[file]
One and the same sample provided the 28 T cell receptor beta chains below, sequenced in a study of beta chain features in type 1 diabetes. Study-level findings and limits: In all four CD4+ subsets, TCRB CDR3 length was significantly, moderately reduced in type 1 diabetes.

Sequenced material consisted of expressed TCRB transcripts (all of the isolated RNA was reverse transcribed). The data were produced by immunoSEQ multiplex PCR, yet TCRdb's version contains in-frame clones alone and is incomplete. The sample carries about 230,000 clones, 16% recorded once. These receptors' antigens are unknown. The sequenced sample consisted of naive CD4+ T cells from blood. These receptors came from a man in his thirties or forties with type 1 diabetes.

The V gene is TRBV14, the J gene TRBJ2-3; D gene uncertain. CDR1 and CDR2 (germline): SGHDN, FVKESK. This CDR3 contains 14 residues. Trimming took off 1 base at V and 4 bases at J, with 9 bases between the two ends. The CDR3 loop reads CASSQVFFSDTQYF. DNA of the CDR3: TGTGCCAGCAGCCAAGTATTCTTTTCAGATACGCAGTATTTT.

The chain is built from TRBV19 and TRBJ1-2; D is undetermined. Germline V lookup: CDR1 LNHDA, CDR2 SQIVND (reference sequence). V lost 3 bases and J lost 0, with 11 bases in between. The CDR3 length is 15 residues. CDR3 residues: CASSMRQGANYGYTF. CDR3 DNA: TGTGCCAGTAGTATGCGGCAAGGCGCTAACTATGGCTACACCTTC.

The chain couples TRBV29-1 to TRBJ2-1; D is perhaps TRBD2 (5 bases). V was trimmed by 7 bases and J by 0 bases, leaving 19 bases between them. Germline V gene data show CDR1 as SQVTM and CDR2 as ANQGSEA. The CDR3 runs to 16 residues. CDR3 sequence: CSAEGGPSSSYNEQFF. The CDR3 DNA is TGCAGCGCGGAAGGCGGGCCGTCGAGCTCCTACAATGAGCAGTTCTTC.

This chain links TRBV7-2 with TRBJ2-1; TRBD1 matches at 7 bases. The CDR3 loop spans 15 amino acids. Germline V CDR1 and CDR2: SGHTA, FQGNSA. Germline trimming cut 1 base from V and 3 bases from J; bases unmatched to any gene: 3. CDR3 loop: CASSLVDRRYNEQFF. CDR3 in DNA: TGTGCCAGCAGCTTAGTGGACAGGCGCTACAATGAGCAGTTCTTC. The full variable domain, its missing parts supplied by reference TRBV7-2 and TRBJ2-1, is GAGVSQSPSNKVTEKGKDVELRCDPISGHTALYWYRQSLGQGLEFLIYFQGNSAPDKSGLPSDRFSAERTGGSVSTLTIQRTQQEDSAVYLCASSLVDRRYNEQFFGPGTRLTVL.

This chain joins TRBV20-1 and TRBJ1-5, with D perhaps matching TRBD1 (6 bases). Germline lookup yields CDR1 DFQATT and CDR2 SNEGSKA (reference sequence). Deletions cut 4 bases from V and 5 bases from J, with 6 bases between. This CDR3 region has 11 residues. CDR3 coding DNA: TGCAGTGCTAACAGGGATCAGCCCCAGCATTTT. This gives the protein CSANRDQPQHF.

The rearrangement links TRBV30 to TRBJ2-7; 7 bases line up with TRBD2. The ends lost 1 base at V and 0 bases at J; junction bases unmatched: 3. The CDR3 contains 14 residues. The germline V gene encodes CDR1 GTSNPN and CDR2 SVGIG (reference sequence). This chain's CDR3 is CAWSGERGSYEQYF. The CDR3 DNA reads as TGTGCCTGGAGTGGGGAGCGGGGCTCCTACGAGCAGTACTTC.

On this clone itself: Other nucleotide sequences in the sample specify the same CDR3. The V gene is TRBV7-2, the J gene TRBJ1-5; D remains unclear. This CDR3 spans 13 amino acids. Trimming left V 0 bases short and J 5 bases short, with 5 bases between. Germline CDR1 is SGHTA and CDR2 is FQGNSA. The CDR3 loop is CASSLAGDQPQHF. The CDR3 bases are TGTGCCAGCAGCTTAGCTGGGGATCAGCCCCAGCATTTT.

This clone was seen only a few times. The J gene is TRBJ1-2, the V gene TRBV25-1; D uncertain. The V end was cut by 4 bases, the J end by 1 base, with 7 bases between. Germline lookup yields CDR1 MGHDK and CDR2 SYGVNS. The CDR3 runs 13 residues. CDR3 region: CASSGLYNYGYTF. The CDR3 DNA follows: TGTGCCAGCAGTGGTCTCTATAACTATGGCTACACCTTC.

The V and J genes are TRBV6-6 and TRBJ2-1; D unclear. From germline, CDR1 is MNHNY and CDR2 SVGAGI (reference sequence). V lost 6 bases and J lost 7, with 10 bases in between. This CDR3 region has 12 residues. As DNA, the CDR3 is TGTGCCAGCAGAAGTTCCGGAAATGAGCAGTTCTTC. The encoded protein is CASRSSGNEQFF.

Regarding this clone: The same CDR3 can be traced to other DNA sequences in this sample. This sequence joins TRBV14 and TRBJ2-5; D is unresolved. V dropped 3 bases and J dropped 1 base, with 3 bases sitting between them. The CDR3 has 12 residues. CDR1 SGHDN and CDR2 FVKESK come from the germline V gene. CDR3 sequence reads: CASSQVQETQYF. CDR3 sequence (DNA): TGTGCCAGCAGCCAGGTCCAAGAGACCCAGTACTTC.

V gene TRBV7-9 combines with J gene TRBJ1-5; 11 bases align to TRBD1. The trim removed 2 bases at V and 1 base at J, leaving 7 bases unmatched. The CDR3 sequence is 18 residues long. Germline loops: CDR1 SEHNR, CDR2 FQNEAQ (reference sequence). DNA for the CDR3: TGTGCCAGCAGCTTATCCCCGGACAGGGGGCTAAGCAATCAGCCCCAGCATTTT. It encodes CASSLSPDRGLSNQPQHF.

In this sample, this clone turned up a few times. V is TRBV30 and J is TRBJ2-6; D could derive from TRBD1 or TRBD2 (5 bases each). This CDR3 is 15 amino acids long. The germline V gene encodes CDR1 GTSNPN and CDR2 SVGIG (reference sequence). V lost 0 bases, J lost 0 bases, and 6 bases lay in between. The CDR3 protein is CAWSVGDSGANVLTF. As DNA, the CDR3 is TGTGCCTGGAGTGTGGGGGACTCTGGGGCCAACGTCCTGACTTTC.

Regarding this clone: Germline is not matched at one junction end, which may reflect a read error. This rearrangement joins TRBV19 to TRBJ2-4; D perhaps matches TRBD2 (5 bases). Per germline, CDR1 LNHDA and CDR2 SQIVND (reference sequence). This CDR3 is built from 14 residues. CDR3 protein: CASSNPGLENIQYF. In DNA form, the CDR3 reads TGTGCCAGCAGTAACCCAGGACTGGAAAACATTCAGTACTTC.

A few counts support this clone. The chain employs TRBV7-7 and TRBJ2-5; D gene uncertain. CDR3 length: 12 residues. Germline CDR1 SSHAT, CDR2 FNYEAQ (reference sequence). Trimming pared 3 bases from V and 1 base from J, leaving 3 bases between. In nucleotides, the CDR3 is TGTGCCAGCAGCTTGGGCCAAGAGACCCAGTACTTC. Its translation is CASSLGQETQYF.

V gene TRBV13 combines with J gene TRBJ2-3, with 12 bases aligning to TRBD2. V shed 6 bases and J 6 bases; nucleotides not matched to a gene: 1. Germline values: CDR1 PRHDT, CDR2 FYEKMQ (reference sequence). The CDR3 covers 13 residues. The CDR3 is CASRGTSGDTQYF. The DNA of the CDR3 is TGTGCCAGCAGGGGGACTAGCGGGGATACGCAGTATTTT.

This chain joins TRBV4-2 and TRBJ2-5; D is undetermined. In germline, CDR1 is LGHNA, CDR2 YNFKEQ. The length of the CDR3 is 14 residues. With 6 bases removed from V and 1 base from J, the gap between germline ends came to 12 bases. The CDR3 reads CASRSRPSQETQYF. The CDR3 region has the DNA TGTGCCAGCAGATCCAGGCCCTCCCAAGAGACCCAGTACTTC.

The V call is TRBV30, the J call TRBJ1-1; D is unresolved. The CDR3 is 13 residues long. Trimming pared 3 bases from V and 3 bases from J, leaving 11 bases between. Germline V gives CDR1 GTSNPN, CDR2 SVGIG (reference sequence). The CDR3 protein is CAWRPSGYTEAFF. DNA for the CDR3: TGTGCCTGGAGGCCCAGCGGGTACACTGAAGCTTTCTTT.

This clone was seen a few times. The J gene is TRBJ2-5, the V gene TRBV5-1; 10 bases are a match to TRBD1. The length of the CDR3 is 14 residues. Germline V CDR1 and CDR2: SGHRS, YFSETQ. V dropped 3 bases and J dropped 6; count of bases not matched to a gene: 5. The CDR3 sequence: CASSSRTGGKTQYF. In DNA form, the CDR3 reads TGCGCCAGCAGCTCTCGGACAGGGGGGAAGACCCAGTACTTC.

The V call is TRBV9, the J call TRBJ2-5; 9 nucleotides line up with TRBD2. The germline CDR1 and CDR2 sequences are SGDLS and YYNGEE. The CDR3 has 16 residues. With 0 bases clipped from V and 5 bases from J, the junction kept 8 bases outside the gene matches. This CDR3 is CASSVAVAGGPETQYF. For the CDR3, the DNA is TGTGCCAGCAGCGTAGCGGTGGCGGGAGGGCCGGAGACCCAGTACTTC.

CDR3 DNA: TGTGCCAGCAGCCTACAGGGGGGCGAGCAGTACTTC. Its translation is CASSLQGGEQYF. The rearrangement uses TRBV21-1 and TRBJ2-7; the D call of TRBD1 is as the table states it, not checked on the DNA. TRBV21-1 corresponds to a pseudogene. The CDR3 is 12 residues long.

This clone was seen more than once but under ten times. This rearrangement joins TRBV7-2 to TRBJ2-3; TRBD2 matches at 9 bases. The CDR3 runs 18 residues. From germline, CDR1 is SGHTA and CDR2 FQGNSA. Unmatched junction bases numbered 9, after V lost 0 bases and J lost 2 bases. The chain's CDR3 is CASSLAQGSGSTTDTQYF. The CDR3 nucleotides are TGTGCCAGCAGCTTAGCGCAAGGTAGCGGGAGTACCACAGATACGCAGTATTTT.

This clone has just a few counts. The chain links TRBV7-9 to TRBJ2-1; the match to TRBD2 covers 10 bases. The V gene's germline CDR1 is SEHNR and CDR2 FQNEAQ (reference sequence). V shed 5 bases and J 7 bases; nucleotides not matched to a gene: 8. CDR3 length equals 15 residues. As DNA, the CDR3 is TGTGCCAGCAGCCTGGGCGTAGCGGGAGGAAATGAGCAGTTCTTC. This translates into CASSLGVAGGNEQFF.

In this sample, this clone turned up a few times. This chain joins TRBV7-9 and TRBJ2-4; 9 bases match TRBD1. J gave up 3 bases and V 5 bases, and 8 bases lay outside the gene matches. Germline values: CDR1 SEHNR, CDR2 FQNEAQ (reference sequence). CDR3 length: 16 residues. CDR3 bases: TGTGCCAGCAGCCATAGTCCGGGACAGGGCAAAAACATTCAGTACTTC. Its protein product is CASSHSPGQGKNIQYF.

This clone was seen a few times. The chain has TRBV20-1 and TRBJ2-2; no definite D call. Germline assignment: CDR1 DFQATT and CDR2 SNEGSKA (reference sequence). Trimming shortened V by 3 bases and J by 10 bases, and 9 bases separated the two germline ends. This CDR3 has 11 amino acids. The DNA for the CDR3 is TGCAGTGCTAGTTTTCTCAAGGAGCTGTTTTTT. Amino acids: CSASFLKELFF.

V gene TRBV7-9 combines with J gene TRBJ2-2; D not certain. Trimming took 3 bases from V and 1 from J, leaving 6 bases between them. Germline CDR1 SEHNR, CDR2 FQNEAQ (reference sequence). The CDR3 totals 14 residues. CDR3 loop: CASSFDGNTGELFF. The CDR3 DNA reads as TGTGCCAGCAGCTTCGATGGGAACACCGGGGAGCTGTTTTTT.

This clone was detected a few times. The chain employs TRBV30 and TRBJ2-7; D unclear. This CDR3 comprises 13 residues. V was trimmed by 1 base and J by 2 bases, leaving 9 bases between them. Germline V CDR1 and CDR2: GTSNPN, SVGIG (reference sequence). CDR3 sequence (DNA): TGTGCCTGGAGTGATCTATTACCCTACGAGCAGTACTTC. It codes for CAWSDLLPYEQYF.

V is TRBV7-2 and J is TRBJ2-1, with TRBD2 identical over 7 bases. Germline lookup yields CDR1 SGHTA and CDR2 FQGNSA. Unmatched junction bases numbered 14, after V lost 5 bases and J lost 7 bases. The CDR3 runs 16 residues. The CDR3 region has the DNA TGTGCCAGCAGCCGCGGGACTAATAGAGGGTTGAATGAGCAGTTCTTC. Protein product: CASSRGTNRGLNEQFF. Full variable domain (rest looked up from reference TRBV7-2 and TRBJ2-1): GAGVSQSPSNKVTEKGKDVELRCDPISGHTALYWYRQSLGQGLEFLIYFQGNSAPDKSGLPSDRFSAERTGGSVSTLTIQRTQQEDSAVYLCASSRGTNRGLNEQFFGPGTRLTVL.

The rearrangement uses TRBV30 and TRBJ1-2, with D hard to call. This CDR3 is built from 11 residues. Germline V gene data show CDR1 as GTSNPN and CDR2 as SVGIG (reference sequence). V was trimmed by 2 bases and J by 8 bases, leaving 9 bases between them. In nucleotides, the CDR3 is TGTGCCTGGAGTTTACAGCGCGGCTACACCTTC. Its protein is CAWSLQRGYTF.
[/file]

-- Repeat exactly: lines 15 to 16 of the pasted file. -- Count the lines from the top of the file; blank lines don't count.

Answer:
Regarding this clone: Germline is not matched at one junction end, which may reflect a read error. This rearrangement joins TRBV19 to TRBJ2-4; D perhaps matches TRBD2 (5 bases). Per germline, CDR1 LNHDA and CDR2 SQIVND (reference sequence). This CDR3 is built from 14 residues. CDR3 protein: CASSNPGLENIQYF. In DNA form, the CDR3 reads TGTGCCAGCAGTAACCCAGGACTGGAAAACATTCAGTACTTC.

A few counts support this clone. The chain employs TRBV7-7 and TRBJ2-5; D gene uncertain. CDR3 length: 12 residues. Germline CDR1 SSHAT, CDR2 FNYEAQ (reference sequence). Trimming pared 3 bases from V and 1 base from J, leaving 3 bases between. In nucleotides, the CDR3 is TGTGCCAGCAGCTTGGGCCAAGAGACCCAGTACTTC. Its translation is CASSLGQETQYF.